BBC NI ordered to name all on £150k by 2017... but won't even reveal number
BBC Northern Ireland is refusing to say how many of its stars will be affected by an order compelling it to reveal by next year the identity of all employees earning more than £150,000.
The corporation was told yesterday it will have to name its highest-paid staff and presenters in the future.
More than 100 of its best known faces will have their publicly-funded salaries disclosed by next summer.
It is part of Government reforms to make it clearer how the licence fee is spent. The clause will be included in a draft of the BBC's next Royal Charter.
However, the BBC was last night remaining tight-lipped on how many of its Northern Ireland 'talent' this will involve.
BBC NI said yesterday: "The director of BBC Northern Ireland's salary has been made publicly available for several years.
"Regarding other staff and talent, we'll publish the information we're required to in the next annual report."
The BBC's secrecy was criticised by DUP MP Sammy Wilson.
"It is ironic that this is the body that demands transparency in all other aspects of public life," he told the Belfast Telegraph.
"It criticises bodies which it believes are not transparent enough, and yet it is one of the most secretive and closed public bodies. It gets over £3.5bn worth of public money, and yet is not prepared to say how it is spent."
Currently the BBC only reveals the salary details of executives who earn more than £150,000. They include its Northern Ireland director Peter Johnston. His salary is £145,000, but he receives total remuneration of £152,800.
Mr Wilson said the continued secrecy surrounding pay was evidence that it would embrace the reforms with great reluctance.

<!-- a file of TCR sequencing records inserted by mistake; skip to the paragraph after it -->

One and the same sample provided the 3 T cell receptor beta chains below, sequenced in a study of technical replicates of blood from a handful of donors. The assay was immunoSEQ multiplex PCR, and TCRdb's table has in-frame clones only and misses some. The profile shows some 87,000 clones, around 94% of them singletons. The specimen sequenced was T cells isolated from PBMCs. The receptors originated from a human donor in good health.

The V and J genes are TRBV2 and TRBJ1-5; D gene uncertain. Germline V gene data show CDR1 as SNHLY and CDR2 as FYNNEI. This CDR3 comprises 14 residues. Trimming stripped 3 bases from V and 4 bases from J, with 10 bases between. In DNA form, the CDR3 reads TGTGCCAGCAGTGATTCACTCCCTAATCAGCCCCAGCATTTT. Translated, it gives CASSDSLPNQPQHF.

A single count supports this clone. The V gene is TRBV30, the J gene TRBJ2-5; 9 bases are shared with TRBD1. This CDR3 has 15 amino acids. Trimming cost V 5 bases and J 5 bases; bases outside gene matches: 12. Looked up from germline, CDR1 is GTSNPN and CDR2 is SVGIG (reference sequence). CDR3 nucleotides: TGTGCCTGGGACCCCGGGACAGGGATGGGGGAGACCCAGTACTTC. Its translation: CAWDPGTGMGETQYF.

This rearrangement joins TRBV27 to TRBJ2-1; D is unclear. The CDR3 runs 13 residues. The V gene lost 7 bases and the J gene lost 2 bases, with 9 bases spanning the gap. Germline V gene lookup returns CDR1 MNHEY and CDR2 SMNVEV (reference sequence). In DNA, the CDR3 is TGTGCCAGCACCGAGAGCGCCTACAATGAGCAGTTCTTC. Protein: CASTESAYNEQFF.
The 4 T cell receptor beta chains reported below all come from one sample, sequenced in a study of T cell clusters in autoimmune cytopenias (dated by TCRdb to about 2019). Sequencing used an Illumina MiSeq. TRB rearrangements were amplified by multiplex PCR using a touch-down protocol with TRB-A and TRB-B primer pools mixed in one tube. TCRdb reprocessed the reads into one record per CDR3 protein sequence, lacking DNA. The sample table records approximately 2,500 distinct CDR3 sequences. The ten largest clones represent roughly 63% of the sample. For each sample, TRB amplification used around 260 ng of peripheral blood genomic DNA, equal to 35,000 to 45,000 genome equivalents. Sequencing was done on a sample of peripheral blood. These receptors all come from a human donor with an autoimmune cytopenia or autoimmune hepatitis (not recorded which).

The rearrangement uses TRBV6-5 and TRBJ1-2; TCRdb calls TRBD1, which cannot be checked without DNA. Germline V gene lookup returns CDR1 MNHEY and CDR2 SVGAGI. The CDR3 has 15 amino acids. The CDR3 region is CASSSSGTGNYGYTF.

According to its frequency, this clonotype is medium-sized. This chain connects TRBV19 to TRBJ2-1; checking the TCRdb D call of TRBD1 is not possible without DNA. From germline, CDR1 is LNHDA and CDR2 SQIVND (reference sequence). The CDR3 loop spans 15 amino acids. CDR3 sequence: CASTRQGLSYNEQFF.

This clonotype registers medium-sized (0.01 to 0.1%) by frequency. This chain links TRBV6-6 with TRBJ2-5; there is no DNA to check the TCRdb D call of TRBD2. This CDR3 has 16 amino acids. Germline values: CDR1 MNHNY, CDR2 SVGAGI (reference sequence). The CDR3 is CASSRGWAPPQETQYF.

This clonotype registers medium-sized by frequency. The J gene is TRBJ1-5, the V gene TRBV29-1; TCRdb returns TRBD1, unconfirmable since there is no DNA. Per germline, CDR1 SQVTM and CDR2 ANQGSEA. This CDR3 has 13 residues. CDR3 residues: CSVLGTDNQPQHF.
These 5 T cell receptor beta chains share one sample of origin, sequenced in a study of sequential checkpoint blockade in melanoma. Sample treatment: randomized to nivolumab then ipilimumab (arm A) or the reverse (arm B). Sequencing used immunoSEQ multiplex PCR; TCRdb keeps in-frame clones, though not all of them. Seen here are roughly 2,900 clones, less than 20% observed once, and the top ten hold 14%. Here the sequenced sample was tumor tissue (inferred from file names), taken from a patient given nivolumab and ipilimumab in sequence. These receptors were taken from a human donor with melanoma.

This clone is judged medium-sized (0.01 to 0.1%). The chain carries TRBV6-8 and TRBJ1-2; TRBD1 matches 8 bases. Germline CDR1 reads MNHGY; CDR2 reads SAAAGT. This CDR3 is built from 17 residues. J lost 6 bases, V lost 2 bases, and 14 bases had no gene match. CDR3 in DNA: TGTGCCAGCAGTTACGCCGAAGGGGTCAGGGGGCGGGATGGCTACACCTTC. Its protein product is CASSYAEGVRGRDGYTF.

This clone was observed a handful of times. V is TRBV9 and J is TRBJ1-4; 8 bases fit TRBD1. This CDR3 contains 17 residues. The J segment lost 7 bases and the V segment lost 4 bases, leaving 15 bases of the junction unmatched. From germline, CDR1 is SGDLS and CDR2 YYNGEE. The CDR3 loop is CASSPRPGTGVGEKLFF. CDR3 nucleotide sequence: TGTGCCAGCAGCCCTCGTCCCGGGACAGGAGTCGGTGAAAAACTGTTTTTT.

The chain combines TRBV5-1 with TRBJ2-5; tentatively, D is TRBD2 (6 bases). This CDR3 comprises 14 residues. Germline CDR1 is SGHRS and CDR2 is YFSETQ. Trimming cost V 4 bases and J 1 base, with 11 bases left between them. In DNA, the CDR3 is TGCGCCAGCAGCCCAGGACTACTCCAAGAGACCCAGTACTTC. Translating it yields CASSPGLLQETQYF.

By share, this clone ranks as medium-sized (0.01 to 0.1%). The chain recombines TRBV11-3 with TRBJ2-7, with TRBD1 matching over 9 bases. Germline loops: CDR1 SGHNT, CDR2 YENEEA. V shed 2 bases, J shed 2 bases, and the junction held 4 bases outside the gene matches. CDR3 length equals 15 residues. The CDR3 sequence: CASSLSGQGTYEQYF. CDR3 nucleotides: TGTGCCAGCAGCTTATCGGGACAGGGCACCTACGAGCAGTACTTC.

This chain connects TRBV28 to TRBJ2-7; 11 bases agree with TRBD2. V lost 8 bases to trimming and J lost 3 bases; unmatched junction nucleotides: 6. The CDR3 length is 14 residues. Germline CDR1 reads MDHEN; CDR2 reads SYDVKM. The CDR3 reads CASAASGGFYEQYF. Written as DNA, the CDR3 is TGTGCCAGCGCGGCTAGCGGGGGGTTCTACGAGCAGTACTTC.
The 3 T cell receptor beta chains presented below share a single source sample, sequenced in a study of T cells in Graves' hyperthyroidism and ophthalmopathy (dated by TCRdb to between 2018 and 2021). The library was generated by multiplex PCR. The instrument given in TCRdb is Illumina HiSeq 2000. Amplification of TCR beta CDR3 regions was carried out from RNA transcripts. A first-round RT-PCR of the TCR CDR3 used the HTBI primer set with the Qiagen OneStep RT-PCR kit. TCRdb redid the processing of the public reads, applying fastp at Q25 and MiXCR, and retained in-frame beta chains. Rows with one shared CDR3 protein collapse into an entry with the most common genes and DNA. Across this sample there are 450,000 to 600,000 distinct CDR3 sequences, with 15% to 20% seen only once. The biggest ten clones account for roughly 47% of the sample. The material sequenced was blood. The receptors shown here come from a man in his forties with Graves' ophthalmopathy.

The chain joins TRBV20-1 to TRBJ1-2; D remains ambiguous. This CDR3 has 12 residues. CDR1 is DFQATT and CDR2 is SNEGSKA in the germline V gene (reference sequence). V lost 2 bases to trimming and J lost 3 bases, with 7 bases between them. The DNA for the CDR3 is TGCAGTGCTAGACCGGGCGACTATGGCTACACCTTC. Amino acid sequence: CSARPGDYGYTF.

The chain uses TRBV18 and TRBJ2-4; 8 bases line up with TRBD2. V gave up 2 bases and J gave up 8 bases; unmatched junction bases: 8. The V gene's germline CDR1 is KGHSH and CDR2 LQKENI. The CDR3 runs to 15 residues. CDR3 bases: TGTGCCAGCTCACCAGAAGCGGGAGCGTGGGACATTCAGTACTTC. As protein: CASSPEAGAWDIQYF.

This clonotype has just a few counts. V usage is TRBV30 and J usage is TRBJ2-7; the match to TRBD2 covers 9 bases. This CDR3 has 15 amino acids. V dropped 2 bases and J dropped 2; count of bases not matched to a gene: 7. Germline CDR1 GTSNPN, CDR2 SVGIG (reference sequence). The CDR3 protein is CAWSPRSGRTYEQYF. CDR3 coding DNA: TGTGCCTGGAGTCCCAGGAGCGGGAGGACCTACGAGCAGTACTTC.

"This indicates that the BBC intends to fight the whole way against the new Charter," he added.
Speaking in the House of Commons yesterday, Culture Secretary Karen Bradley said publishing the salaries would bring the BBC "in line with the Civil Service" on transparency.
The draft Royal Charter will be debated in Stormont, as well as the Scottish Parliament and Welsh Assembly.
The proposals go further than those of former minister John Whittingdale, who had suggested naming those above £450,000.
That would have led to just seven stars being named.
But the new plans, part of the BBC Charter review, mean 109 high-profile figures will be identified based on the latest figures.
Among those likely to make it on to the list are football host Gary Lineker, chat show host Graham Norton and presenter Jeremy Vine.
Earnings will be broken down into bands of £50,000, although the gaps will become smaller in future years. The details are set to be published in the 2016-17 annual report next summer.
BBC director general Tony Hall said: "Our position on talent pay has not changed and all major broadcasters have questioned the merit of the proposal. The BBC operates in a competitive market and this will not make it easier for the BBC to retain the talent the public love."